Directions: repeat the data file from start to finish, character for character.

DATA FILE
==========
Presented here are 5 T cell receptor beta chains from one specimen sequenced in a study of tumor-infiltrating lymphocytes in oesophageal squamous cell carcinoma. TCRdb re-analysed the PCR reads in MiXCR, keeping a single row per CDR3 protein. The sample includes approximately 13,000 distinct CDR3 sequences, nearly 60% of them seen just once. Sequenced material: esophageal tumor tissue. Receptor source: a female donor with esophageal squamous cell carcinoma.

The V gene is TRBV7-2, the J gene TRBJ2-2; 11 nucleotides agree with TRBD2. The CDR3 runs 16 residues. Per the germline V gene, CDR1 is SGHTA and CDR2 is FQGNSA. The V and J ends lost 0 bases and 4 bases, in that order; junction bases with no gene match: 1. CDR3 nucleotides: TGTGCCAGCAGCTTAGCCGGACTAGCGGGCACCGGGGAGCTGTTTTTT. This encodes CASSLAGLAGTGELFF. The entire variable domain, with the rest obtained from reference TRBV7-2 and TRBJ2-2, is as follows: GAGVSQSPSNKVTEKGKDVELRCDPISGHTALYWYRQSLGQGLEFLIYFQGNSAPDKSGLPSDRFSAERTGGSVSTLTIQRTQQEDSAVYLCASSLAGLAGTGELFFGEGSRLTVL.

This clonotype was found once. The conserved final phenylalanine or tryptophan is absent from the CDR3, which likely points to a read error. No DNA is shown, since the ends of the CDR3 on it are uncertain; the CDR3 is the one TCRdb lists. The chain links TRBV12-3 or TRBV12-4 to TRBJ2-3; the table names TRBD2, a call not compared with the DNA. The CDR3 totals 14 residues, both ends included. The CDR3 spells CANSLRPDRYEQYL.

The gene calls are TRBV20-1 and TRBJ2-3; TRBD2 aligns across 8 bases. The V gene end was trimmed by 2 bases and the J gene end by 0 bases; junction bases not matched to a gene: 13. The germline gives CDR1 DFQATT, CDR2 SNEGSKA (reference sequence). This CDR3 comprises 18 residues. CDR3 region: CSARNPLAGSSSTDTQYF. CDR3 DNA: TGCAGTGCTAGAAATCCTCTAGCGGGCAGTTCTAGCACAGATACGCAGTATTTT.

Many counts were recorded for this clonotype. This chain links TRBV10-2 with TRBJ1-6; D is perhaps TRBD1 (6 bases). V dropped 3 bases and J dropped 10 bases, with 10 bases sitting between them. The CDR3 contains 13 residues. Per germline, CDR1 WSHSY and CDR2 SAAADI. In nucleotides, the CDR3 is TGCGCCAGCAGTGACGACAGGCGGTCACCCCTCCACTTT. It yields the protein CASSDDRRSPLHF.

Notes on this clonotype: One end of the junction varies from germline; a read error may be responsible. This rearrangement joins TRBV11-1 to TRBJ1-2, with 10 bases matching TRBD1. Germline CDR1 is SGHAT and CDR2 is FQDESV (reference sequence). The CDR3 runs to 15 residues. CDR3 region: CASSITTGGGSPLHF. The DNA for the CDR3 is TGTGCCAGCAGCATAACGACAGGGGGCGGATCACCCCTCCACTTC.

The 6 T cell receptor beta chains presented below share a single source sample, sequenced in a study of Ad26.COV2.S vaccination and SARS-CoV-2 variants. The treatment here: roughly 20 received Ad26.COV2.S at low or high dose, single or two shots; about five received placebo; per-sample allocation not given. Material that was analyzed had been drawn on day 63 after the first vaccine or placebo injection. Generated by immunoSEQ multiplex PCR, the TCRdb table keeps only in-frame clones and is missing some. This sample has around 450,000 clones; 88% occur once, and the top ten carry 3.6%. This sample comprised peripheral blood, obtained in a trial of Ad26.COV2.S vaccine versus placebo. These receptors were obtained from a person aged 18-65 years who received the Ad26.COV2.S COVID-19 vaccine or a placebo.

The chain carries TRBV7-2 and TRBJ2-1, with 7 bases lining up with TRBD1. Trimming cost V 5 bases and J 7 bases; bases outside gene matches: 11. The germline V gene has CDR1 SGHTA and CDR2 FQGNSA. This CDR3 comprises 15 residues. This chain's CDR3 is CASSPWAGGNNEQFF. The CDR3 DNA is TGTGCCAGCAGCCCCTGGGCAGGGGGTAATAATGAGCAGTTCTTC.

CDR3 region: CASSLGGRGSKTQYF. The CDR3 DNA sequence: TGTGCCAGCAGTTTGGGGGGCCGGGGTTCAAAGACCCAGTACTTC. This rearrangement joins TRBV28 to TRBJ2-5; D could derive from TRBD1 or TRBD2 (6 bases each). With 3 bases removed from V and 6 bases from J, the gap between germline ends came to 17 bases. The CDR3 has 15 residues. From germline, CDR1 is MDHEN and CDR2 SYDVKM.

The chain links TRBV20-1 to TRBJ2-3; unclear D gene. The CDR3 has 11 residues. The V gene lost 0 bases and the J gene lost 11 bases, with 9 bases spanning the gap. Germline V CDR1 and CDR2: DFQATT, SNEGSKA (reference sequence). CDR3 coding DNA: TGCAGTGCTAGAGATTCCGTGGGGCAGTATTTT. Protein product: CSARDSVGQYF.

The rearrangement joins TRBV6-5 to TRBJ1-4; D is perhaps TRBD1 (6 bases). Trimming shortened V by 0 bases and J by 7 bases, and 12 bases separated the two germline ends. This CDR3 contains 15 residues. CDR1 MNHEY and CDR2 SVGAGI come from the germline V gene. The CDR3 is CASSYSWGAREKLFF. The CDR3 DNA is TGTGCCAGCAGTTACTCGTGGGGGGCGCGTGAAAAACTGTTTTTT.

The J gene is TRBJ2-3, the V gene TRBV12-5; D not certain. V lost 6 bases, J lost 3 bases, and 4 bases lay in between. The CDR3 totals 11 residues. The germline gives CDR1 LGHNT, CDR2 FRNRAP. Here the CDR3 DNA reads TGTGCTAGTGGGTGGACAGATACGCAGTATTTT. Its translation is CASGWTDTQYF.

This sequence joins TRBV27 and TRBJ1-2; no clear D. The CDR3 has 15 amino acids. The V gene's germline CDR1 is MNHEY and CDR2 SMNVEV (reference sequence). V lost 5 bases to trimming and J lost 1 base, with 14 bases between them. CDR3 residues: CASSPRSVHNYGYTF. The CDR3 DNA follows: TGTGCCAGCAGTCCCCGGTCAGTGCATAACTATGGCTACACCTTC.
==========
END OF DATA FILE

Presented here are 5 T cell receptor beta chains from one specimen sequenced in a study of tumor-infiltrating lymphocytes in oesophageal squamous cell carcinoma. TCRdb re-analysed the PCR reads in MiXCR, keeping a single row per CDR3 protein. The sample includes approximately 13,000 distinct CDR3 sequences, nearly 60% of them seen just once. Sequenced material: esophageal tumor tissue. Receptor source: a female donor with esophageal squamous cell carcinoma.

The V gene is TRBV7-2, the J gene TRBJ2-2; 11 nucleotides agree with TRBD2. The CDR3 runs 16 residues. Per the germline V gene, CDR1 is SGHTA and CDR2 is FQGNSA. The V and J ends lost 0 bases and 4 bases, in that order; junction bases with no gene match: 1. CDR3 nucleotides: TGTGCCAGCAGCTTAGCCGGACTAGCGGGCACCGGGGAGCTGTTTTTT. This encodes CASSLAGLAGTGELFF. The entire variable domain, with the rest obtained from reference TRBV7-2 and TRBJ2-2, is as follows: GAGVSQSPSNKVTEKGKDVELRCDPISGHTALYWYRQSLGQGLEFLIYFQGNSAPDKSGLPSDRFSAERTGGSVSTLTIQRTQQEDSAVYLCASSLAGLAGTGELFFGEGSRLTVL.

This clonotype was found once. The conserved final phenylalanine or tryptophan is absent from the CDR3, which likely points to a read error. No DNA is shown, since the ends of the CDR3 on it are uncertain; the CDR3 is the one TCRdb lists. The chain links TRBV12-3 or TRBV12-4 to TRBJ2-3; the table names TRBD2, a call not compared with the DNA. The CDR3 totals 14 residues, both ends included. The CDR3 spells CANSLRPDRYEQYL.

The gene calls are TRBV20-1 and TRBJ2-3; TRBD2 aligns across 8 bases. The V gene end was trimmed by 2 bases and the J gene end by 0 bases; junction bases not matched to a gene: 13. The germline gives CDR1 DFQATT, CDR2 SNEGSKA (reference sequence). This CDR3 comprises 18 residues. CDR3 region: CSARNPLAGSSSTDTQYF. CDR3 DNA: TGCAGTGCTAGAAATCCTCTAGCGGGCAGTTCTAGCACAGATACGCAGTATTTT.

Many counts were recorded for this clonotype. This chain links TRBV10-2 with TRBJ1-6; D is perhaps TRBD1 (6 bases). V dropped 3 bases and J dropped 10 bases, with 10 bases sitting between them. The CDR3 contains 13 residues. Per germline, CDR1 WSHSY and CDR2 SAAADI. In nucleotides, the CDR3 is TGCGCCAGCAGTGACGACAGGCGGTCACCCCTCCACTTT. It yields the protein CASSDDRRSPLHF.

Notes on this clonotype: One end of the junction varies from germline; a read error may be responsible. This rearrangement joins TRBV11-1 to TRBJ1-2, with 10 bases matching TRBD1. Germline CDR1 is SGHAT and CDR2 is FQDESV (reference sequence). The CDR3 runs to 15 residues. CDR3 region: CASSITTGGGSPLHF. The DNA for the CDR3 is TGTGCCAGCAGCATAACGACAGGGGGCGGATCACCCCTCCACTTC.

The 6 T cell receptor beta chains presented below share a single source sample, sequenced in a study of Ad26.COV2.S vaccination and SARS-CoV-2 variants. The treatment here: roughly 20 received Ad26.COV2.S at low or high dose, single or two shots; about five received placebo; per-sample allocation not given. Material that was analyzed had been drawn on day 63 after the first vaccine or placebo injection. Generated by immunoSEQ multiplex PCR, the TCRdb table keeps only in-frame clones and is missing some. This sample has around 450,000 clones; 88% occur once, and the top ten carry 3.6%. This sample comprised peripheral blood, obtained in a trial of Ad26.COV2.S vaccine versus placebo. These receptors were obtained from a person aged 18-65 years who received the Ad26.COV2.S COVID-19 vaccine or a placebo.

The chain carries TRBV7-2 and TRBJ2-1, with 7 bases lining up with TRBD1. Trimming cost V 5 bases and J 7 bases; bases outside gene matches: 11. The germline V gene has CDR1 SGHTA and CDR2 FQGNSA. This CDR3 comprises 15 residues. This chain's CDR3 is CASSPWAGGNNEQFF. The CDR3 DNA is TGTGCCAGCAGCCCCTGGGCAGGGGGTAATAATGAGCAGTTCTTC.

CDR3 region: CASSLGGRGSKTQYF. The CDR3 DNA sequence: TGTGCCAGCAGTTTGGGGGGCCGGGGTTCAAAGACCCAGTACTTC. This rearrangement joins TRBV28 to TRBJ2-5; D could derive from TRBD1 or TRBD2 (6 bases each). With 3 bases removed from V and 6 bases from J, the gap between germline ends came to 17 bases. The CDR3 has 15 residues. From germline, CDR1 is MDHEN and CDR2 SYDVKM.

The chain links TRBV20-1 to TRBJ2-3; unclear D gene. The CDR3 has 11 residues. The V gene lost 0 bases and the J gene lost 11 bases, with 9 bases spanning the gap. Germline V CDR1 and CDR2: DFQATT, SNEGSKA (reference sequence). CDR3 coding DNA: TGCAGTGCTAGAGATTCCGTGGGGCAGTATTTT. Protein product: CSARDSVGQYF.

The rearrangement joins TRBV6-5 to TRBJ1-4; D is perhaps TRBD1 (6 bases). Trimming shortened V by 0 bases and J by 7 bases, and 12 bases separated the two germline ends. This CDR3 contains 15 residues. CDR1 MNHEY and CDR2 SVGAGI come from the germline V gene. The CDR3 is CASSYSWGAREKLFF. The CDR3 DNA is TGTGCCAGCAGTTACTCGTGGGGGGCGCGTGAAAAACTGTTTTTT.

The J gene is TRBJ2-3, the V gene TRBV12-5; D not certain. V lost 6 bases, J lost 3 bases, and 4 bases lay in between. The CDR3 totals 11 residues. The germline gives CDR1 LGHNT, CDR2 FRNRAP. Here the CDR3 DNA reads TGTGCTAGTGGGTGGACAGATACGCAGTATTTT. Its translation is CASGWTDTQYF.

This sequence joins TRBV27 and TRBJ1-2; no clear D. The CDR3 has 15 amino acids. The V gene's germline CDR1 is MNHEY and CDR2 SMNVEV (reference sequence). V lost 5 bases to trimming and J lost 1 base, with 14 bases between them. CDR3 residues: CASSPRSVHNYGYTF. The CDR3 DNA follows: TGTGCCAGCAGTCCCCGGTCAGTGCATAACTATGGCTACACCTTC.